Rather than a linear, 24-hour operation with 30-minute showcase ‘bulletins’ at regular intervals, the televisual equivalent of RSS feeds. Seamlessly stitched together in a Flash video (like BBC iPlayer), a series of news reports, pre-recorded two-ways and interviews selected according to your tastes. You choose the type of story you’re interested in (UK, Politics, Health, Sport) and rank them according to importance. Then a broadcaster (let’s call it the BBC) makes stories for each of those categories, and ranks them according to their editorial importance. Some sort of algorithm works out how to order your news bulletin, and with the help of some recorded studio links for each piece, a 5, 15 or 30 minute news bulletin is delivered to your computer screen or TV. The unfussy could just choose a generic ‘top stories’ bulletin.
The best bit of all of this is the cheap method of distribution means there’s more money to go out and do journalism. Lengthy news packages might come back into fashion, and consumers would have far greater choice. Imagine a world where every Premiership football game has its own TV preview, every major speech in Parliament gets the analysis it deserves and every important judicial decision is explained in full.
My idea would have seemed a bit implausible a couple of years ago. But things have changed. IPTV (internet protocol television) is a reality, and works. It’s like YouTube on your telly, and it’s not sci-fi. I’ve got it at home and it’s great. It’ll be popular within a year, and widespread within five.
So after 75 years, linear TV channels could become a thing of the past. But surely the news channel, with its enormous costs, small audiences and one-size-fits-all model to news, should be the first to go.
November 26, 2008
Check out tonight’s Inside Out England on BBC iPlayer later.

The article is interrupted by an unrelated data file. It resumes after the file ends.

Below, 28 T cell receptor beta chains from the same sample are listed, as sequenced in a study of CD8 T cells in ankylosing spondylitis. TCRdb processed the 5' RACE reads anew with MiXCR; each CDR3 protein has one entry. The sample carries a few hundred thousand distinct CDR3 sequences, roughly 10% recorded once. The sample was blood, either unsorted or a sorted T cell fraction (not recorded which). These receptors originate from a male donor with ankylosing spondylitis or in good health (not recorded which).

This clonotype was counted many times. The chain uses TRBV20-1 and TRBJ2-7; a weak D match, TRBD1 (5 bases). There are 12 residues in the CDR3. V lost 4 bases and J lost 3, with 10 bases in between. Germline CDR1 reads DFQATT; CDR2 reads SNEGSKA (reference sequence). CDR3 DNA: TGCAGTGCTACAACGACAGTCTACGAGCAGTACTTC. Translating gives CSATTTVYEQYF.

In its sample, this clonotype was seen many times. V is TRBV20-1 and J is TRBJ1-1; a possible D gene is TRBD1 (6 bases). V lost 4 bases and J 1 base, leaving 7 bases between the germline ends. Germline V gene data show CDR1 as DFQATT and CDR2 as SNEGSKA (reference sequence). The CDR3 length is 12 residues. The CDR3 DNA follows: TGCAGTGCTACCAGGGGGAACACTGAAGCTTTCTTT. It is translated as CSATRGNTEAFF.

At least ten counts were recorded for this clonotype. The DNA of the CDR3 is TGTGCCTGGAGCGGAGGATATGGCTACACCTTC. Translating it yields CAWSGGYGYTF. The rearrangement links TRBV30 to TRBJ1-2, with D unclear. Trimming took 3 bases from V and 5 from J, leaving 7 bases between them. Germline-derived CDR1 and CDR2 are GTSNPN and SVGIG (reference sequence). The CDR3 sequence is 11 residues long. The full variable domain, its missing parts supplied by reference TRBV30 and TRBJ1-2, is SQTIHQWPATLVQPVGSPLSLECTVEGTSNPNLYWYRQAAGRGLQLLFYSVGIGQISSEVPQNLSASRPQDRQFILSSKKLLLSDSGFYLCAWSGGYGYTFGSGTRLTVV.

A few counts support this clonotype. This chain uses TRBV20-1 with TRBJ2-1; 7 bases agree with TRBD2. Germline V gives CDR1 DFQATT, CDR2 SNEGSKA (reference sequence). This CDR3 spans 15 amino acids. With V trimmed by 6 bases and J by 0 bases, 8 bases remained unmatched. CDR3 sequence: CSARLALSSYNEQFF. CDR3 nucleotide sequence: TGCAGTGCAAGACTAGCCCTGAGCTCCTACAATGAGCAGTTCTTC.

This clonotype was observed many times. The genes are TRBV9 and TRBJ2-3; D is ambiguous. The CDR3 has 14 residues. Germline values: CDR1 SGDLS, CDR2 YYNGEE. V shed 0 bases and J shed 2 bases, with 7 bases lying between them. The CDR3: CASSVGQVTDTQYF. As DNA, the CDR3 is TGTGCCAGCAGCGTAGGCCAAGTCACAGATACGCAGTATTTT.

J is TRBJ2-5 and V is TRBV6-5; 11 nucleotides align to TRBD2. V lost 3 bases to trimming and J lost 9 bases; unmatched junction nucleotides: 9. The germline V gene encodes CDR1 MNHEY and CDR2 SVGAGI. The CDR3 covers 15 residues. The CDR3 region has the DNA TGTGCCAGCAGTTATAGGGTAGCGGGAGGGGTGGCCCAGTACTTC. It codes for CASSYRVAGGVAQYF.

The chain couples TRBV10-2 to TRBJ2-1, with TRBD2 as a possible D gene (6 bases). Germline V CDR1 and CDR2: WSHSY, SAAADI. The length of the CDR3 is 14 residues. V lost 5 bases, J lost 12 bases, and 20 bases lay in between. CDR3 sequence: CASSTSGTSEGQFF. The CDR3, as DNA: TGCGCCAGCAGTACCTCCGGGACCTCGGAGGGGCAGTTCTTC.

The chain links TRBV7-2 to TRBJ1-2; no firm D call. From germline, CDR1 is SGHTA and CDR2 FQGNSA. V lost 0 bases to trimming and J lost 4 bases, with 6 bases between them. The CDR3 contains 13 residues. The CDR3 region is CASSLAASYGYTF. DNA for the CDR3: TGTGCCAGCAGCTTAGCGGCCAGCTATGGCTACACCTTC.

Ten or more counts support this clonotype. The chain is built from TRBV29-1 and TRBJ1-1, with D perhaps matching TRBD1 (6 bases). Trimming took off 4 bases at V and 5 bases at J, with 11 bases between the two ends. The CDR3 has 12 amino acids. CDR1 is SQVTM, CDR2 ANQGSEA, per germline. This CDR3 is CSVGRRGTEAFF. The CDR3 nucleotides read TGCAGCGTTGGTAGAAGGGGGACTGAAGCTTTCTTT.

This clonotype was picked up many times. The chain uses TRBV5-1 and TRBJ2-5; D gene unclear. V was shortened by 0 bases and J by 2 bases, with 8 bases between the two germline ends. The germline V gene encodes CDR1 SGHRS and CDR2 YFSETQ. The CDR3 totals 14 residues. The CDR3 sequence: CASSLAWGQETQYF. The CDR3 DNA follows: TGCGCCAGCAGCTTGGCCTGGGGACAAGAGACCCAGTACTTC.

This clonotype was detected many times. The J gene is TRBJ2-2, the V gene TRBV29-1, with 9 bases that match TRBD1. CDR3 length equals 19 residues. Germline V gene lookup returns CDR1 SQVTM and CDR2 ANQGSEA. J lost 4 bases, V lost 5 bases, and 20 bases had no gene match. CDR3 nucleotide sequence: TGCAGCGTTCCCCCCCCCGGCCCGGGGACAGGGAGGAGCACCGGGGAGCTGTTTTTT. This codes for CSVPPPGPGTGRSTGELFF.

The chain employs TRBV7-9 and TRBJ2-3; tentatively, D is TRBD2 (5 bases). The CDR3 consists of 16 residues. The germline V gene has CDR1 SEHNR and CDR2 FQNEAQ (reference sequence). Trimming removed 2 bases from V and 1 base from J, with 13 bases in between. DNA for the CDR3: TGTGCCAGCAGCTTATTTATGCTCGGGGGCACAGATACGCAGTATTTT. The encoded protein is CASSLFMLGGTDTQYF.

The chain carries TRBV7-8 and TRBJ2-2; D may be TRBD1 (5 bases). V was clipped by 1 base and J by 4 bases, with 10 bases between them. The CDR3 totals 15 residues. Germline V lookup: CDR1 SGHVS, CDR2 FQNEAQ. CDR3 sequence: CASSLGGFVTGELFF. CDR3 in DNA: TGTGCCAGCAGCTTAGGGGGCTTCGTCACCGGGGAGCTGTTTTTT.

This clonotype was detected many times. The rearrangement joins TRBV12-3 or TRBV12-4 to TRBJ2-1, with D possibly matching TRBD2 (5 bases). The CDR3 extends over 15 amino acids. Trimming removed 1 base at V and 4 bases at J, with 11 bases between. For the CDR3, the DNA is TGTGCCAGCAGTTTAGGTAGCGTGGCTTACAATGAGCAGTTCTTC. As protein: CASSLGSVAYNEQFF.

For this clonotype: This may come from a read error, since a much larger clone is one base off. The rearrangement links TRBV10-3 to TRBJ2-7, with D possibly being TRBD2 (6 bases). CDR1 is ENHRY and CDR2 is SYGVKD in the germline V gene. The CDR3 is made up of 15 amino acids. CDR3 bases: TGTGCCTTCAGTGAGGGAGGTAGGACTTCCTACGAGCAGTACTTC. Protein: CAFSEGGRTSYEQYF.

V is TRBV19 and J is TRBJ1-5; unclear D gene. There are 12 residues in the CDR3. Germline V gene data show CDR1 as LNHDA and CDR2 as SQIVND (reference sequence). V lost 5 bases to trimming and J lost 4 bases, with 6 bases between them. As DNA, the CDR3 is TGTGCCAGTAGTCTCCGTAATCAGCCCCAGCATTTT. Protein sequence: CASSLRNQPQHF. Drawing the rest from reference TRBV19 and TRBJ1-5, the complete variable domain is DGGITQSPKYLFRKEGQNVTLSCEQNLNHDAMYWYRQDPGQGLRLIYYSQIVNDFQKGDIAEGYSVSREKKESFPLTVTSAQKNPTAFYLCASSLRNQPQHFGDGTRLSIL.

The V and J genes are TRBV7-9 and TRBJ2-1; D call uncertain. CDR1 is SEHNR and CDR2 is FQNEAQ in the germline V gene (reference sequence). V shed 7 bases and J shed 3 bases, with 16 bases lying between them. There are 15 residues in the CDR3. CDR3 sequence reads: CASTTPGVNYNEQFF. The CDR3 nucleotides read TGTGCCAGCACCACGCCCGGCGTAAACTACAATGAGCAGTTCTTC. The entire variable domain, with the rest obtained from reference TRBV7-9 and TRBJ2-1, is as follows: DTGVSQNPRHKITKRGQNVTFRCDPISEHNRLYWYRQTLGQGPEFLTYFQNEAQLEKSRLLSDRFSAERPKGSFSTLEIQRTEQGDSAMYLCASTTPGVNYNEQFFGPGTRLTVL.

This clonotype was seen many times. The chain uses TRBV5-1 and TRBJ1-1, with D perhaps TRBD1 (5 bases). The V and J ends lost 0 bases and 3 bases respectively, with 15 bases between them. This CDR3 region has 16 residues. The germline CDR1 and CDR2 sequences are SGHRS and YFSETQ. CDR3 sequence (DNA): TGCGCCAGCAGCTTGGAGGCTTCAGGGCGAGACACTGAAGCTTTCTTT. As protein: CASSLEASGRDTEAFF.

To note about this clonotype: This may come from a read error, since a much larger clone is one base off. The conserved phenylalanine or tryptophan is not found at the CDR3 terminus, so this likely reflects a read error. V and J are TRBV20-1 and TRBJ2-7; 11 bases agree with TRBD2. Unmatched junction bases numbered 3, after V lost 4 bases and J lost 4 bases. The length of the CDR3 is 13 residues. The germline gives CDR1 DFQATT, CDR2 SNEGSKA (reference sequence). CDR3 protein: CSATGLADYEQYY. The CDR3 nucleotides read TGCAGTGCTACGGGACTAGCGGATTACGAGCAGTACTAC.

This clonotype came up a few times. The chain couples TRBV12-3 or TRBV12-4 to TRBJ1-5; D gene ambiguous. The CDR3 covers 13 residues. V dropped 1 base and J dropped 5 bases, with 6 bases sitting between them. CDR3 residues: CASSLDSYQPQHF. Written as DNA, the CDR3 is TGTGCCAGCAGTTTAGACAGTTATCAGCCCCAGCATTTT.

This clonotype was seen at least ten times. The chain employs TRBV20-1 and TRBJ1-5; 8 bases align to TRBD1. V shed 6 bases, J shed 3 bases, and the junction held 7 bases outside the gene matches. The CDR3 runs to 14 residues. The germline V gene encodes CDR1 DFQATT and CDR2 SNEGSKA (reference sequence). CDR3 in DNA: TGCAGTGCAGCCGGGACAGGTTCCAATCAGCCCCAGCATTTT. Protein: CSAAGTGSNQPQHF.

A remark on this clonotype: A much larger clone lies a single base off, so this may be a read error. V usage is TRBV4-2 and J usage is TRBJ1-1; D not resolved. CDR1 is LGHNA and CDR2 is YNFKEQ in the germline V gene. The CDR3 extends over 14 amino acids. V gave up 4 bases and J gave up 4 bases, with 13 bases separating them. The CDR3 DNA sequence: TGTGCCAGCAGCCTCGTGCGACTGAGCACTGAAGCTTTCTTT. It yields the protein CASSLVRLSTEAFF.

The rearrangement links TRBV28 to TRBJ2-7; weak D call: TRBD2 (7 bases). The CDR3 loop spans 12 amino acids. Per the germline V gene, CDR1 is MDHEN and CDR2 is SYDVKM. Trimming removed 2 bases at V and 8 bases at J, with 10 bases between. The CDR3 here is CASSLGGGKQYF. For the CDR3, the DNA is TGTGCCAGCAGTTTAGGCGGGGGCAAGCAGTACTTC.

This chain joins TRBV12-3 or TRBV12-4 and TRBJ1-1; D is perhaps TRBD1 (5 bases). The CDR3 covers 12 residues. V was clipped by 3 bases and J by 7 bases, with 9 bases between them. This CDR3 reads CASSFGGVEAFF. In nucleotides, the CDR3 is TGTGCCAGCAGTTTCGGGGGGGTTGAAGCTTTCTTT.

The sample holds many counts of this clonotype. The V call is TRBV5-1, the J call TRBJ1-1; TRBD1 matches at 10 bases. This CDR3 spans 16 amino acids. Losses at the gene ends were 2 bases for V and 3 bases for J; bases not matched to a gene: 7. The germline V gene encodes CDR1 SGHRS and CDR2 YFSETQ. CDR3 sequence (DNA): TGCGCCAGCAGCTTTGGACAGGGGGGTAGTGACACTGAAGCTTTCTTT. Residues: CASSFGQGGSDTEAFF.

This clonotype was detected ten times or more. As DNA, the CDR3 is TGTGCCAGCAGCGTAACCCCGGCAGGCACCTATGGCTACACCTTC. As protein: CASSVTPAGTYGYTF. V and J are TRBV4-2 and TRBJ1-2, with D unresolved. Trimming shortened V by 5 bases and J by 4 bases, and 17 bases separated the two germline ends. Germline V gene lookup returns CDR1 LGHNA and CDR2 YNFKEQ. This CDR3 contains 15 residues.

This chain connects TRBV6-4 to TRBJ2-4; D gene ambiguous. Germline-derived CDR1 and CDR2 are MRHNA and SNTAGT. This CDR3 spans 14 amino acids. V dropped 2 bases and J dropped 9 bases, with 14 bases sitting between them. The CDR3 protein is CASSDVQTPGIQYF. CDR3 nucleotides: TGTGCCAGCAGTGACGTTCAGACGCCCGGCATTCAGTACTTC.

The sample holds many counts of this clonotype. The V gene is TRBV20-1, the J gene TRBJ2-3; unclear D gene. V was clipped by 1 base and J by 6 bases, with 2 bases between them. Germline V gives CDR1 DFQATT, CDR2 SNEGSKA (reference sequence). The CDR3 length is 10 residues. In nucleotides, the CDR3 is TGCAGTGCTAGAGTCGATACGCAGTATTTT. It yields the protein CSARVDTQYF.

How many people must have watched the programme through before broadcast without noticing the ‘f’ word, clear as day, five minutes in?
Lesson One: If sampling Fatboy Slim songs, don’t use this one. (They used the first five seconds of it.)
October 29, 2008
The Republicans have been facing an uphill battle ever since George W. Bush won the 2004 election.
The media hunt as a pack, and the collective pendulum has been swinging towards the Democrats for the last two years.
I might have called it just a little bit wrong when I said of Joe Biden: “[calling Obama ‘clean’ will] probably be his only notable contribution to the campaign”, but I wasn’t alone when I predicted whoever won the Democrat primary would take the White House.
But the ease with which Obama has got this far is starting to worry people.
Michael Malone writes that as a journalist, he’s ashamed of the bias shown towards Obama.
While the media has gone through Sarah Palin’s bins, trashed John McCain’s wife Cindy and given anything John’s said little serious attention, Obama and Biden have had it easy.
Malone says it’s not because of journalists, but because their editors have only been selecting – and commissioning – stories which help smooth the wheels of the Obama campaign, and perpetuate the narrative that appeals most.
The media pack loves a good story. America’s first mixed-race President is an incredible one, which everyone (including the British media) have got caught up in. This is only the biggest, most expensive, most anticipated election in decades because of Barack Obama’s colour.
There’s also a slightly more sinister side to this. McCain dying in office would be an enormous story. Obama dying in office would make the death of Princess Diana look like a footnote in history.